You’d have to be an archaeologist – or perhaps a doting mother – to look at my car and say it had ever been roadworthy. It’s been mashed down to two wheels, and what’s left of the chassis looks more like a glitch than the rumbling muscle-beast I kicked off Next Car Game’s tech demo driving. Brilliantly, as broken as it is, it’s still attempting to act like a car. I can gun the engine and move this lump. It’s a cruel mockery of damage modelling. Just look at this video to see for yourself.
The tech demo I’m toying with provides a glimpse of the engine that will power Next Car Game, an as yet un-named spiritual successor to FlatOut. It’s given to those who pre-ordered the game in the series of funding grabs (pre-orders now the Kickstarter failed), and it’s exactly what you’d expect from Bugbear’s twisted metal minds. It’s a goal-free playground filled with destructive toys. There’s a hammer that pounds the ground, there are poles that spin around like drunken boxer, and best of all there are grinders. Put me and some suicidal AI in this sort of arena and I can put the car in “carnage”.
The cars appear sturdy, but the smallest bump will gleefully tear metal and flip them over. Harder hits will crumple wheels and compact front-ends, leaving a surprisingly functional vehicle underneath an otherwise wrecked, stubbed body. You just have to accept that this will happen, because the AI has no fear. They smash and crash with an admirable single-mindedness no matter what state they’re in. I was looping around the outside of the arena, just to get an overview of what to do. I watched as an impromptu destruction derby was taking place between the rest of the cars, occasionally glimpsing a smash through a haze of grey smoke and tumbling car parts. When I thought it was safe to drive back in, I was nudged by one of the AI’s cars – now just a wheel with a small block of non-Euclidian metal on top. It was gently pushing at me, attempting to ram me in a sad echo of its former glory. I guess it had succumbed to the attentions of one of the three grinders in the level, the largest of which is a pair of spinning, spiked cylinders that gobbles up cars, but doesn’t quite eat them alive. As long as the resulting out has a wheel that touches the ground, what’s left can still drive.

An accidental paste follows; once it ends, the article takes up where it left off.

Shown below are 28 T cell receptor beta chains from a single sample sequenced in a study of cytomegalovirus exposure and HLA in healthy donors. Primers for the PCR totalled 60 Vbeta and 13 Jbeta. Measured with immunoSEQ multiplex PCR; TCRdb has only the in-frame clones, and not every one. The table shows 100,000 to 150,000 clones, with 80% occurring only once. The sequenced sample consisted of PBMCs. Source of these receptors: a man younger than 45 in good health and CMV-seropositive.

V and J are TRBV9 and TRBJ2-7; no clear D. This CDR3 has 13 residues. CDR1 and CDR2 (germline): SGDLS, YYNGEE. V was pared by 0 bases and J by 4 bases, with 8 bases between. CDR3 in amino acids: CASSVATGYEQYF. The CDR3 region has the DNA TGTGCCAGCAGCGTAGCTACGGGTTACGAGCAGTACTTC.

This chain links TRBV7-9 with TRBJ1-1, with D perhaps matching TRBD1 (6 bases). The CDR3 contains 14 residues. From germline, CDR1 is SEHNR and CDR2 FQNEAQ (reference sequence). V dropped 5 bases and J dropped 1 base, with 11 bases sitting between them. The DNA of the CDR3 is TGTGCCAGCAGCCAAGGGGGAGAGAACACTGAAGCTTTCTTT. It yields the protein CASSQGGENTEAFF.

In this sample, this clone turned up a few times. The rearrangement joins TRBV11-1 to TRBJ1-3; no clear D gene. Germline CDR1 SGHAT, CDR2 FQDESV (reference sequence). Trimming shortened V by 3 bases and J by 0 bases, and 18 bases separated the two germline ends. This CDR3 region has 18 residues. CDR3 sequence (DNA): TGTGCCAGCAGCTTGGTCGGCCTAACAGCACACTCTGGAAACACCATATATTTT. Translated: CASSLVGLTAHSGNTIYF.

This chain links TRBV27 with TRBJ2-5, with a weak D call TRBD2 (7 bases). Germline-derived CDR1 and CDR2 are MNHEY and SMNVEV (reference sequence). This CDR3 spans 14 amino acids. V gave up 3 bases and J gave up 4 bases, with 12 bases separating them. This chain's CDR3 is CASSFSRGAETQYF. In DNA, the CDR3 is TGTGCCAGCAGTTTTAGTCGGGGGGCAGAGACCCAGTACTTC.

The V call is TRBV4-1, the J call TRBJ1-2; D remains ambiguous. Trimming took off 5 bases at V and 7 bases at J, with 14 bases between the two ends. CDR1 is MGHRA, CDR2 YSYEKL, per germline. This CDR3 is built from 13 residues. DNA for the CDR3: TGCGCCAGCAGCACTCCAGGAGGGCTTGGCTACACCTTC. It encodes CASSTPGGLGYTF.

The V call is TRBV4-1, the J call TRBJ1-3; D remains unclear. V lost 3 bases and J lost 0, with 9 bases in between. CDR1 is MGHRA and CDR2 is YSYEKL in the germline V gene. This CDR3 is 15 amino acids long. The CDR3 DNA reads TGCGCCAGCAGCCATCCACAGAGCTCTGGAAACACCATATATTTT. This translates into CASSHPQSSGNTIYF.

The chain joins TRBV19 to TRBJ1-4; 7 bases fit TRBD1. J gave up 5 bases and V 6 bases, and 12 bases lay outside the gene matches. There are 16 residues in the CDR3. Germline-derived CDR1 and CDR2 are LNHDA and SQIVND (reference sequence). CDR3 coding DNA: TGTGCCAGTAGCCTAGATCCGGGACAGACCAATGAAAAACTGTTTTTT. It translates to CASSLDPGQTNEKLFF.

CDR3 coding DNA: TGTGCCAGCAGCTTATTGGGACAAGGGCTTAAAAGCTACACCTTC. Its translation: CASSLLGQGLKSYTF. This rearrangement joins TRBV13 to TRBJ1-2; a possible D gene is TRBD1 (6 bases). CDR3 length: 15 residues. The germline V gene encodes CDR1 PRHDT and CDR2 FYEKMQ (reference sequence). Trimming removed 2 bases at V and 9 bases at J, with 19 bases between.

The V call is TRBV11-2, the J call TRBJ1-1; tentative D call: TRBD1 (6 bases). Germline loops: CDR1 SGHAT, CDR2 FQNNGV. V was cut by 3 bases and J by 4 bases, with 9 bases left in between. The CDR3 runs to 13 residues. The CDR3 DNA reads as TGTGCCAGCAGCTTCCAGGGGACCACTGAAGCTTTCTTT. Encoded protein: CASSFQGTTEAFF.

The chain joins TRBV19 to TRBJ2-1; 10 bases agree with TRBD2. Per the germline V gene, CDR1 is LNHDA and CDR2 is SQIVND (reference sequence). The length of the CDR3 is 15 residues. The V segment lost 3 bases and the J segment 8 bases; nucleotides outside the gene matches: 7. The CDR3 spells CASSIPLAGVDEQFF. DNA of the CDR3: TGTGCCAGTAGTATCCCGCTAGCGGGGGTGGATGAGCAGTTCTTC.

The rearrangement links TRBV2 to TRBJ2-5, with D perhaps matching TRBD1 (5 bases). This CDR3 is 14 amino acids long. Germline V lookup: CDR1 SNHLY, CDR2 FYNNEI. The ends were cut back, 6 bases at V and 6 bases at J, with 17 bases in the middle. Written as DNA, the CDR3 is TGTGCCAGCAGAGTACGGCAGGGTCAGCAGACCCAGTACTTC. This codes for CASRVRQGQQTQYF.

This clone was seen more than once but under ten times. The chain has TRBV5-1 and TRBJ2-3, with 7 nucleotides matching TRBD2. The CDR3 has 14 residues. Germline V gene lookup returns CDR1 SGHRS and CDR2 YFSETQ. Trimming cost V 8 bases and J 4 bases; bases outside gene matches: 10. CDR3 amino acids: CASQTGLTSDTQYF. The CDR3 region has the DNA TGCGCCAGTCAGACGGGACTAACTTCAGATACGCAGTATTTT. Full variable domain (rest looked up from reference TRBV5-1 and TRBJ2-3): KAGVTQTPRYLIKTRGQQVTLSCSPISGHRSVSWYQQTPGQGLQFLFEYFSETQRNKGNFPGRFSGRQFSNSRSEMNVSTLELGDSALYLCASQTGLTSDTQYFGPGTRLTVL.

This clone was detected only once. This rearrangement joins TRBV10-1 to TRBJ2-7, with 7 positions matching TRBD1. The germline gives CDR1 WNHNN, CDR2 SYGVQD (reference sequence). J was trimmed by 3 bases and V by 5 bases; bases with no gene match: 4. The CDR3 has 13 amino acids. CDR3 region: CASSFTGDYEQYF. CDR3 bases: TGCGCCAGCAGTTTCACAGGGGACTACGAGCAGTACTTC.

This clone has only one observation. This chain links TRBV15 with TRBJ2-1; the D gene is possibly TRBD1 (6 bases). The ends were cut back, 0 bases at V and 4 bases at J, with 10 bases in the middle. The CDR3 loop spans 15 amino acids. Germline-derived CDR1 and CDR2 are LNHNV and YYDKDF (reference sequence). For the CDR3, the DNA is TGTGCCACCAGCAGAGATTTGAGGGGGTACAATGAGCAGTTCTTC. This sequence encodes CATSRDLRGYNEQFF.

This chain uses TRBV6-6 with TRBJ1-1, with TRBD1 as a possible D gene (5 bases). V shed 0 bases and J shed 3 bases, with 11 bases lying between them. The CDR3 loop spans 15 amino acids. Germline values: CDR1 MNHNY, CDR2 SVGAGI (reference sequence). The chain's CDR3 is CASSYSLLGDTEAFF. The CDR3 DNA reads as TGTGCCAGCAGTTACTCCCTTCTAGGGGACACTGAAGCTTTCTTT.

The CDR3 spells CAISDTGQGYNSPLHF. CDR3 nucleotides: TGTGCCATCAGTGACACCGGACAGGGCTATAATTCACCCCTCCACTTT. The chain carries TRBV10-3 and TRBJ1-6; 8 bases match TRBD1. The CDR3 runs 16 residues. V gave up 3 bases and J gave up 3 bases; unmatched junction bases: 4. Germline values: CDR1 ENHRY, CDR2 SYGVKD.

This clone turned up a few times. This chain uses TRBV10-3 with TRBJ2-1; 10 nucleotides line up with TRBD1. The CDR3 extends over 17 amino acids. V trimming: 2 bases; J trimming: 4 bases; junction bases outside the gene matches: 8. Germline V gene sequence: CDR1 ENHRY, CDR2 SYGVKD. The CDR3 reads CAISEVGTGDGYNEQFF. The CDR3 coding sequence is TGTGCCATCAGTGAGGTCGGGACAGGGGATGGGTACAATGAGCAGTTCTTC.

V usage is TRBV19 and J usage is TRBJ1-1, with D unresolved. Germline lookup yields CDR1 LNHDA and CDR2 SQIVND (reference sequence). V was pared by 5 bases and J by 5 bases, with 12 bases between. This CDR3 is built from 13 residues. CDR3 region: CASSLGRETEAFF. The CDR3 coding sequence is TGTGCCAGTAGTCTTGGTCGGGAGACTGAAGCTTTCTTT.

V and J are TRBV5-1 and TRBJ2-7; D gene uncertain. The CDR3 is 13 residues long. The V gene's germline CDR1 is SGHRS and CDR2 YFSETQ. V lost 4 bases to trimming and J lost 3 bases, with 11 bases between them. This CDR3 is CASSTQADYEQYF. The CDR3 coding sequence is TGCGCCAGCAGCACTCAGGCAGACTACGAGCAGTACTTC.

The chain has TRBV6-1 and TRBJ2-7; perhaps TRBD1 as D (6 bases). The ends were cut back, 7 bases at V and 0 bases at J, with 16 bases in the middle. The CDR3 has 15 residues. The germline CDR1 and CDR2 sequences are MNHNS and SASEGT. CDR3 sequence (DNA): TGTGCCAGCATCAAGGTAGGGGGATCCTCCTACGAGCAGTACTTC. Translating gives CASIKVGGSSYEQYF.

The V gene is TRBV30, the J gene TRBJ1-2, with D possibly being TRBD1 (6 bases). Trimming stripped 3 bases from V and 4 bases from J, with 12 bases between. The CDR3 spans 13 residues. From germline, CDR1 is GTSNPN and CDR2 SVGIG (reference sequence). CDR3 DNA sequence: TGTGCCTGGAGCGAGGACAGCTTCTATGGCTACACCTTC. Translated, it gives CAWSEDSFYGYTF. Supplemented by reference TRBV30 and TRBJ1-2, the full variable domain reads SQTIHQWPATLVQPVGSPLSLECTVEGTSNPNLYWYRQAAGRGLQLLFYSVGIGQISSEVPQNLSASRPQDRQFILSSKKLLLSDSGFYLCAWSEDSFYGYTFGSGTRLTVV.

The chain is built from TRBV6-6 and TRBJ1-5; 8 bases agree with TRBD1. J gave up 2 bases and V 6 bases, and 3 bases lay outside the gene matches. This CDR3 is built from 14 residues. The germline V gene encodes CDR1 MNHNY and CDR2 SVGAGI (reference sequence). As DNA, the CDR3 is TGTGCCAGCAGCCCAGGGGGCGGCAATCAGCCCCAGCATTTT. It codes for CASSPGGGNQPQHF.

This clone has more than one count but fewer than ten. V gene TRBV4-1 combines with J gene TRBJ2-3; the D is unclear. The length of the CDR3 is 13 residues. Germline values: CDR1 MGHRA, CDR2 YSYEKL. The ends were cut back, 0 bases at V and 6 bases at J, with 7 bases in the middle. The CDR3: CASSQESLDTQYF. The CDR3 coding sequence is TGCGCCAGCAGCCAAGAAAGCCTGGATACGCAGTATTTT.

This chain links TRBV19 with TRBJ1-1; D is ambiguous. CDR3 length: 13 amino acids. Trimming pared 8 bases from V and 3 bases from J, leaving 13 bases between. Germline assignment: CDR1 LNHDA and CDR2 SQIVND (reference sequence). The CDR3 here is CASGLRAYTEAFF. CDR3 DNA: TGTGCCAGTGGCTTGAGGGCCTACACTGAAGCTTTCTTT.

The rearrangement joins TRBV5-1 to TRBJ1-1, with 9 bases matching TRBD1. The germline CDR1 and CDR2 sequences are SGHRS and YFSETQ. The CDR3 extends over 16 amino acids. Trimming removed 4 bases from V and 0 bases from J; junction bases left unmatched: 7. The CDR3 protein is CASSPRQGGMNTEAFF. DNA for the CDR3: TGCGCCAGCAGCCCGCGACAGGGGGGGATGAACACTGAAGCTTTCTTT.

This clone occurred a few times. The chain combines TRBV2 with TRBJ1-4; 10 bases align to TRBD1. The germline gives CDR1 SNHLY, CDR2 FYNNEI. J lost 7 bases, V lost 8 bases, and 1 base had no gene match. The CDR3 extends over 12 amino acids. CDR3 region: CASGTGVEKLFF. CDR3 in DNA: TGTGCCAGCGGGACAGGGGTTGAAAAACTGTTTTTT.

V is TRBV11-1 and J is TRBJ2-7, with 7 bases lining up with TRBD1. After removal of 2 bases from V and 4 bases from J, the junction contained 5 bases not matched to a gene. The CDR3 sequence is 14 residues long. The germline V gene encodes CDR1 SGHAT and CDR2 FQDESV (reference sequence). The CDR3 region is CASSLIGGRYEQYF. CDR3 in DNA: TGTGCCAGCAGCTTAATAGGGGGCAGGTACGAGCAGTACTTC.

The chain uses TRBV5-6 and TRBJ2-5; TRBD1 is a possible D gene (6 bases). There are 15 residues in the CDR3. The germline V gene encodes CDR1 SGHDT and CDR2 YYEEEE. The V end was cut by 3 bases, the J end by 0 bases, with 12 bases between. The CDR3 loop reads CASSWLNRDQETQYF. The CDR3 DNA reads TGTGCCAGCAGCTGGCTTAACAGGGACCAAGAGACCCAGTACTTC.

The rest of the level is a bit less brutal, but no less spectacular. There’s a pachinko board that you launch the car into. You hit the bottom with considerably less car than you started with, and all those torn bits come tumbling down after you. There’s a giant mallet will pound you flat, there’s a cannon that spits you out at speed towards a stack of barrels. It’s a sandbox of mayhem while a destruction derby takes place. And the AI seems to enjoy it: when they’re not aiming sideswipes at you, or crashing into each other, they’ll head straight for the jumps and toys. In another game, their lack of self-preservation might seem stupid, but in this setting it makes them almost human. They’re doing what every player would when he sees a device that bats cars into piles of boxes.
Still, there’s a few flubs in this early tech. The camera is pretty bad, and tends to lurch about when the car is tossed around, and the car’s slight floatiness and steering means you need a delicate touch to keep in control. There’s also no end-game, so all you have is carnage. There’s no customisation, selections, or other tracks to play with yet. It is an early peek, after all. Whatever it becomes, and whatever it’s eventually called, it’s already really enjoyable.
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